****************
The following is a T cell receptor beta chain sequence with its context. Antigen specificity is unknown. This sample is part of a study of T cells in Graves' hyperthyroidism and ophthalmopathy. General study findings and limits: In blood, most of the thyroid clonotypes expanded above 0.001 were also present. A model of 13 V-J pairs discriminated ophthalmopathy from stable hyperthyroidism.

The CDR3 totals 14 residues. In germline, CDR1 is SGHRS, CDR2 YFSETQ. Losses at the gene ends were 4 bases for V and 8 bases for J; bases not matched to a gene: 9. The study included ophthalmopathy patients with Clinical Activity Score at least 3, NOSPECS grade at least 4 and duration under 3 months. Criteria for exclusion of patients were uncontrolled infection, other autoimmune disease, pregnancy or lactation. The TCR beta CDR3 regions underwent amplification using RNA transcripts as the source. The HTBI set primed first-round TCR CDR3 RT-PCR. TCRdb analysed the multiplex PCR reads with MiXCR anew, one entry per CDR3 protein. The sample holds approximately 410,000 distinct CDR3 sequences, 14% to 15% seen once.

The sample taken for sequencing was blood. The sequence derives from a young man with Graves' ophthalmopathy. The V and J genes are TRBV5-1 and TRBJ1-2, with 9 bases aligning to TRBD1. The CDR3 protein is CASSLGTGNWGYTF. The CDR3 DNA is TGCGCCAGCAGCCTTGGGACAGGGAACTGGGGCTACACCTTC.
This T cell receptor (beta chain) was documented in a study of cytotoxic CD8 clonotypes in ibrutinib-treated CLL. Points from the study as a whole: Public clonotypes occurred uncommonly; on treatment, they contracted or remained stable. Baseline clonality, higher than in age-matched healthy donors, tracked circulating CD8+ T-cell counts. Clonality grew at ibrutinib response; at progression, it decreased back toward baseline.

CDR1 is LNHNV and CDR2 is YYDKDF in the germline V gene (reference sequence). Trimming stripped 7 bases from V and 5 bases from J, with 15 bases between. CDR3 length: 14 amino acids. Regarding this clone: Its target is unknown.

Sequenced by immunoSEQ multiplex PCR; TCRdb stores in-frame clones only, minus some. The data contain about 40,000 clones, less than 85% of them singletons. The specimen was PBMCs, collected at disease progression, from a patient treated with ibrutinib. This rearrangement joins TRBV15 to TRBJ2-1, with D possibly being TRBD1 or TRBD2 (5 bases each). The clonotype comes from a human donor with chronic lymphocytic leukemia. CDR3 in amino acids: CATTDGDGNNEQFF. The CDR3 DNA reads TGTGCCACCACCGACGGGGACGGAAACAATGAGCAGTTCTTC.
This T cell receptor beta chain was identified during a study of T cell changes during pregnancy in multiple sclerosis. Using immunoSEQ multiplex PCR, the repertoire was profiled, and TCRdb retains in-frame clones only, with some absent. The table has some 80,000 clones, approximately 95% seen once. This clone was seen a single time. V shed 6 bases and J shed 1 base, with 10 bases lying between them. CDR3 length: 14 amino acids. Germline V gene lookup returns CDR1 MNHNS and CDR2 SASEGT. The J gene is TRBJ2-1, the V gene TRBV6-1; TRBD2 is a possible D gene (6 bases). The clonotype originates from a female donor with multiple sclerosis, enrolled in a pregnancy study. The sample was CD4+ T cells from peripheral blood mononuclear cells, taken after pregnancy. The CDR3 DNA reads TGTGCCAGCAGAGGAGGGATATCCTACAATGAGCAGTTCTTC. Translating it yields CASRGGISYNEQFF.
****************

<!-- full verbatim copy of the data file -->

The following is a T cell receptor beta chain sequence with its context. Antigen specificity is unknown. This sample is part of a study of T cells in Graves' hyperthyroidism and ophthalmopathy. General study findings and limits: In blood, most of the thyroid clonotypes expanded above 0.001 were also present. A model of 13 V-J pairs discriminated ophthalmopathy from stable hyperthyroidism.

The CDR3 totals 14 residues. In germline, CDR1 is SGHRS, CDR2 YFSETQ. Losses at the gene ends were 4 bases for V and 8 bases for J; bases not matched to a gene: 9. The study included ophthalmopathy patients with Clinical Activity Score at least 3, NOSPECS grade at least 4 and duration under 3 months. Criteria for exclusion of patients were uncontrolled infection, other autoimmune disease, pregnancy or lactation. The TCR beta CDR3 regions underwent amplification using RNA transcripts as the source. The HTBI set primed first-round TCR CDR3 RT-PCR. TCRdb analysed the multiplex PCR reads with MiXCR anew, one entry per CDR3 protein. The sample holds approximately 410,000 distinct CDR3 sequences, 14% to 15% seen once.

The sample taken for sequencing was blood. The sequence derives from a young man with Graves' ophthalmopathy. The V and J genes are TRBV5-1 and TRBJ1-2, with 9 bases aligning to TRBD1. The CDR3 protein is CASSLGTGNWGYTF. The CDR3 DNA is TGCGCCAGCAGCCTTGGGACAGGGAACTGGGGCTACACCTTC.
This T cell receptor (beta chain) was documented in a study of cytotoxic CD8 clonotypes in ibrutinib-treated CLL. Points from the study as a whole: Public clonotypes occurred uncommonly; on treatment, they contracted or remained stable. Baseline clonality, higher than in age-matched healthy donors, tracked circulating CD8+ T-cell counts. Clonality grew at ibrutinib response; at progression, it decreased back toward baseline.

CDR1 is LNHNV and CDR2 is YYDKDF in the germline V gene (reference sequence). Trimming stripped 7 bases from V and 5 bases from J, with 15 bases between. CDR3 length: 14 amino acids. Regarding this clone: Its target is unknown.

Sequenced by immunoSEQ multiplex PCR; TCRdb stores in-frame clones only, minus some. The data contain about 40,000 clones, less than 85% of them singletons. The specimen was PBMCs, collected at disease progression, from a patient treated with ibrutinib. This rearrangement joins TRBV15 to TRBJ2-1, with D possibly being TRBD1 or TRBD2 (5 bases each). The clonotype comes from a human donor with chronic lymphocytic leukemia. CDR3 in amino acids: CATTDGDGNNEQFF. The CDR3 DNA reads TGTGCCACCACCGACGGGGACGGAAACAATGAGCAGTTCTTC.
This T cell receptor beta chain was identified during a study of T cell changes during pregnancy in multiple sclerosis. Using immunoSEQ multiplex PCR, the repertoire was profiled, and TCRdb retains in-frame clones only, with some absent. The table has some 80,000 clones, approximately 95% seen once. This clone was seen a single time. V shed 6 bases and J shed 1 base, with 10 bases lying between them. CDR3 length: 14 amino acids. Germline V gene lookup returns CDR1 MNHNS and CDR2 SASEGT. The J gene is TRBJ2-1, the V gene TRBV6-1; TRBD2 is a possible D gene (6 bases). The clonotype originates from a female donor with multiple sclerosis, enrolled in a pregnancy study. The sample was CD4+ T cells from peripheral blood mononuclear cells, taken after pregnancy. The CDR3 DNA reads TGTGCCAGCAGAGGAGGGATATCCTACAATGAGCAGTTCTTC. Translating it yields CASRGGISYNEQFF.